Eddie is clearly following the lead of Christina Lane, whose research posits a great deal of Harrison input on all the scripts for her Hollywood noirs with little to no confirmation from studio documents. Lane discusses story conferences and revised version of screenplays in some detail for her credited contributions to the Hitchcock films that preceded her stints at RKO and Universal, but she doesn't provide corresponding information in her discussions of the films Harrison produced.
Lane's book is marvelous in laying out the arc of Harrison's career in the light of her relations with the more powerful males whose respect for her talents prompted them to elevate her into a "producer-auteur" position, but it's a bit light in documenting the details of her influence on screenplays and the actual filming process. Reading between the lines, she seems to have had more oversight during her RKO years, and less so during her association with Robert Montgomery (which also involved some strange bedfellows politically, a fact that baffled many of her closest friends--including Norman Lloyd, who's quoted as such in the section of Phantom Lady that deals with her post-RIDE THE PINK HORSE projects with Montgomery).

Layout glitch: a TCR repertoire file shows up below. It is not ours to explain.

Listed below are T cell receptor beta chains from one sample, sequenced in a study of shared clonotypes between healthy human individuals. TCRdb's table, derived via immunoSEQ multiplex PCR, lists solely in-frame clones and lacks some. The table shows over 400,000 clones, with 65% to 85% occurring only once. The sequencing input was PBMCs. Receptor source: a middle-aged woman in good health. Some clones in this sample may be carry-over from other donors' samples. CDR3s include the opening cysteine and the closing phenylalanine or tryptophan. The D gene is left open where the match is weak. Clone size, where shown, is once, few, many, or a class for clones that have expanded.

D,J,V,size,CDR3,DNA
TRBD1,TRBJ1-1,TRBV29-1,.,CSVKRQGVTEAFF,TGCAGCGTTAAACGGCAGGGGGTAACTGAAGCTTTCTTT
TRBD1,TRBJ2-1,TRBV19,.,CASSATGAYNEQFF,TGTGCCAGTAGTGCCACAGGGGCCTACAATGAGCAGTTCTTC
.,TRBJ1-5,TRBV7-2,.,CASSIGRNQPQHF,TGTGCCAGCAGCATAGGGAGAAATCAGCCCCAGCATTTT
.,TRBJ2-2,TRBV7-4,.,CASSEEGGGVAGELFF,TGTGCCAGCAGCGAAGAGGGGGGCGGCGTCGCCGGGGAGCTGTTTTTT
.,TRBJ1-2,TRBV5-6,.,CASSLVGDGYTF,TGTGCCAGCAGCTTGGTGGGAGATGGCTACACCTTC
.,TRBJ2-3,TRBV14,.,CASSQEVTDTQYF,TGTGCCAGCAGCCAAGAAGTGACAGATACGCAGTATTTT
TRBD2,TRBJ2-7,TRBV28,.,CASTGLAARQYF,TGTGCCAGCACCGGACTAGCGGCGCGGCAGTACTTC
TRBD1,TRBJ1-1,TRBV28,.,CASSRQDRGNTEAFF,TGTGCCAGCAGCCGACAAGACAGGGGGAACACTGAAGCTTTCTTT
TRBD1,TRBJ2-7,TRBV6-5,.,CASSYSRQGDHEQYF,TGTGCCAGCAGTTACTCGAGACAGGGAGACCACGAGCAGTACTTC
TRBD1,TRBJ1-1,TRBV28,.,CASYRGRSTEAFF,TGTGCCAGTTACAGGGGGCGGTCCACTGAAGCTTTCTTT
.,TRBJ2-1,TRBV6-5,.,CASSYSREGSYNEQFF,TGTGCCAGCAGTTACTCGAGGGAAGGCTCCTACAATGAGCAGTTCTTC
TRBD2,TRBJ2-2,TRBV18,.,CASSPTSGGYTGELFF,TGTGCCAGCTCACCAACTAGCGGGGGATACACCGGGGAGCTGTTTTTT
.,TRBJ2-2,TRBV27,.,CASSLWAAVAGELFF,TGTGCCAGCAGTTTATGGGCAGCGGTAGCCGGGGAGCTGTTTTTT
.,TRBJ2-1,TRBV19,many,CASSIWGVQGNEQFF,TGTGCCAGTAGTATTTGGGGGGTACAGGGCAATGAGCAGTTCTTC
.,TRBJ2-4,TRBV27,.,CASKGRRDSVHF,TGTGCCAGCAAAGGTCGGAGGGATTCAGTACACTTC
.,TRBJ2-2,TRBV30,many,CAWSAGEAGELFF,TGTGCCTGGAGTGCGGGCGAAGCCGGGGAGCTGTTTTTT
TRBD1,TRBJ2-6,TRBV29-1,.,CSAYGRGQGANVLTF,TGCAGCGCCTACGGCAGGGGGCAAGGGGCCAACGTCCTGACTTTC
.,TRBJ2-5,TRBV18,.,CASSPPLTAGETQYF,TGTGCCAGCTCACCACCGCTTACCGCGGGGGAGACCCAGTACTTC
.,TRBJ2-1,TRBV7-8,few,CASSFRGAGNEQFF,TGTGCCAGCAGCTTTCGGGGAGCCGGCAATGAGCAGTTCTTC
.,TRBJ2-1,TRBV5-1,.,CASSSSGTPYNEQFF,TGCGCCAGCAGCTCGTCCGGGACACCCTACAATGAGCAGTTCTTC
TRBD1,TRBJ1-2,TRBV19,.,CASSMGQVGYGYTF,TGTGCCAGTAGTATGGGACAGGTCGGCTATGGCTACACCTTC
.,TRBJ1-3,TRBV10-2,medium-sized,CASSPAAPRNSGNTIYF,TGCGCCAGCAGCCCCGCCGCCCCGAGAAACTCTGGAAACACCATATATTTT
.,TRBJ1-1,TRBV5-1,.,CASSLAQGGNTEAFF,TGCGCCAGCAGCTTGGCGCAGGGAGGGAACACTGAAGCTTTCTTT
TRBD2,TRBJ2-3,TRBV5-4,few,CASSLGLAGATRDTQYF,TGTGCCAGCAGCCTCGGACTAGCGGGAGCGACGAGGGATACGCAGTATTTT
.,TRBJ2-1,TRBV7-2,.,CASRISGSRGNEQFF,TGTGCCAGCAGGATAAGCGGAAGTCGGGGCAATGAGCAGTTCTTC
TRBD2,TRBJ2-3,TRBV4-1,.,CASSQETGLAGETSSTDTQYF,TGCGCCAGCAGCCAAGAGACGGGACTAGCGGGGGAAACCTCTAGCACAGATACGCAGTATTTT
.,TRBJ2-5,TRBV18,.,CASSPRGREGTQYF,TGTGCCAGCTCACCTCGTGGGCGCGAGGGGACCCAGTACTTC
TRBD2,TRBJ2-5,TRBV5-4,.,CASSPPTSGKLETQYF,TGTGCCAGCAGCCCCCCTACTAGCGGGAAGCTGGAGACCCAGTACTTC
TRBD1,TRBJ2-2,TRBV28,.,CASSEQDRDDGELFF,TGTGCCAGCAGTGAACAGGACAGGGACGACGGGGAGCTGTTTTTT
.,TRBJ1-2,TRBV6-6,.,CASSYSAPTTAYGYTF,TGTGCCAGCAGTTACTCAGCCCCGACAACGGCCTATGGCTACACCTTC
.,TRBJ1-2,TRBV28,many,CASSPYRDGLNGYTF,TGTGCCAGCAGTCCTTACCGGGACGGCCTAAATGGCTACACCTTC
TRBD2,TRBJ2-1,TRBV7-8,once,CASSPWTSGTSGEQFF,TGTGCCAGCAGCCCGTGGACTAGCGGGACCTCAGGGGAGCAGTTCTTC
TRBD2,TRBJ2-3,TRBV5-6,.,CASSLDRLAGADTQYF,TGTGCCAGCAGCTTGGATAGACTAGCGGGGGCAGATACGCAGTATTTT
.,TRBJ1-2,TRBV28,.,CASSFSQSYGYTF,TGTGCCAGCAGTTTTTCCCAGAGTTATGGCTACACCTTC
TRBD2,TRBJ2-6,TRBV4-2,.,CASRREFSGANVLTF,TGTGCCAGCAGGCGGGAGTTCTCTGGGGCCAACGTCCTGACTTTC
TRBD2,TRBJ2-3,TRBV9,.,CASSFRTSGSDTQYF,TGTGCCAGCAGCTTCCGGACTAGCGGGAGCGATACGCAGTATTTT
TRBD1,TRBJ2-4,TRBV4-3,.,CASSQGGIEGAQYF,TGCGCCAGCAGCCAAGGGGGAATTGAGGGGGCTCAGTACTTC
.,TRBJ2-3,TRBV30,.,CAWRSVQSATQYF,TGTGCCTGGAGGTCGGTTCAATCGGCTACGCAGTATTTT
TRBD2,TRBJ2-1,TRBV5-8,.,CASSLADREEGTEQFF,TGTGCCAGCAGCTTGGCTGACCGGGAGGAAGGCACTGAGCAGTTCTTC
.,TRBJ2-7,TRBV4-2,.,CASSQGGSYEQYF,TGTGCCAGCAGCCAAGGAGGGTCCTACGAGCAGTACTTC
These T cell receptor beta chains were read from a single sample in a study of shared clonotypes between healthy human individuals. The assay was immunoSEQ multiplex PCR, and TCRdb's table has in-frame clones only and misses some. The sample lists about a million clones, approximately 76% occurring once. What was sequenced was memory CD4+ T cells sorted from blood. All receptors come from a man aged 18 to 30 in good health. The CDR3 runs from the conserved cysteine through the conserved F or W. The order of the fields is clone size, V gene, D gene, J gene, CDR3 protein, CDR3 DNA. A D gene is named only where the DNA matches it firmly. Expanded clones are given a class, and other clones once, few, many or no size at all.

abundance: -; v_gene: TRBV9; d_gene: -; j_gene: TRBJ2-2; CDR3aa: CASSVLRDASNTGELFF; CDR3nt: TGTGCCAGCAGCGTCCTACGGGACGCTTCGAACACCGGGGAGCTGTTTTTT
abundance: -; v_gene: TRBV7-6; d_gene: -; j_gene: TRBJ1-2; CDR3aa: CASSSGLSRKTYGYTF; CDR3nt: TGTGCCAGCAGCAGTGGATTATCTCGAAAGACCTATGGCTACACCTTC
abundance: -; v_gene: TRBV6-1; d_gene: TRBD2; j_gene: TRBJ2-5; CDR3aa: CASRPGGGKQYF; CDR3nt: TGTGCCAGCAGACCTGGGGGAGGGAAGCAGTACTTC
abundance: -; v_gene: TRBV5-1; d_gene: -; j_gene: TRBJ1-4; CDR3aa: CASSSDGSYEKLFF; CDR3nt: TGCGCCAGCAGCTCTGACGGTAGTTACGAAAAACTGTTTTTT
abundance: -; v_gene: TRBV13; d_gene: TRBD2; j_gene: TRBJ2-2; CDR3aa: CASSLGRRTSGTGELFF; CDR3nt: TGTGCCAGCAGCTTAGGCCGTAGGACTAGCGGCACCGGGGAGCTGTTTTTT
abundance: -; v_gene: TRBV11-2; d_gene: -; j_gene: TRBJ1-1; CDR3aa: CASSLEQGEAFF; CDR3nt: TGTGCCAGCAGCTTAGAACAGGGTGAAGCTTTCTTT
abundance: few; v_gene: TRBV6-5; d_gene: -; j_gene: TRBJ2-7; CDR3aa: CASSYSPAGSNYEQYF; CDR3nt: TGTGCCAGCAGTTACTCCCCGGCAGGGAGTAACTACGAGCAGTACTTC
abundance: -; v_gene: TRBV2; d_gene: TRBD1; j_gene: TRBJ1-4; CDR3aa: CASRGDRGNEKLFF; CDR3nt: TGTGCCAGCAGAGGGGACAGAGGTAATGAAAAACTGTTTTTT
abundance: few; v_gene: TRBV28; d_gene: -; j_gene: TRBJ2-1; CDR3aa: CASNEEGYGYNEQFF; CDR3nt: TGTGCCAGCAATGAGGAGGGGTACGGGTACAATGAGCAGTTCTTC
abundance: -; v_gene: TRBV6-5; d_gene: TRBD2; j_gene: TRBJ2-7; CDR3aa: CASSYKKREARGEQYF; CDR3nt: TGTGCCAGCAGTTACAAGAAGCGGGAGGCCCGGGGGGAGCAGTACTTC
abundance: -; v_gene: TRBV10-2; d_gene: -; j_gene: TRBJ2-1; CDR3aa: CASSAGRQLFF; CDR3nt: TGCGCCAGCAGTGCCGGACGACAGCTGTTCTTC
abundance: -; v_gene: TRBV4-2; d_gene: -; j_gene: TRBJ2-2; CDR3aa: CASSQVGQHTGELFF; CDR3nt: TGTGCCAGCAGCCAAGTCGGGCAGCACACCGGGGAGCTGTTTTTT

Eddie has certainly gone all in of late in championing women--both the stars (lavish praise for what are good but not revelatory performances from the three actresses in THEY WON'T BELIEVE ME) as well as the behind-the-scenes folks. He's also incessant in his self-praise for including women writers in the NC e-zine, while managing to overlook the fact that the original editor-in-chief had 5-6 women writers producing material for the publication during 2010-2014...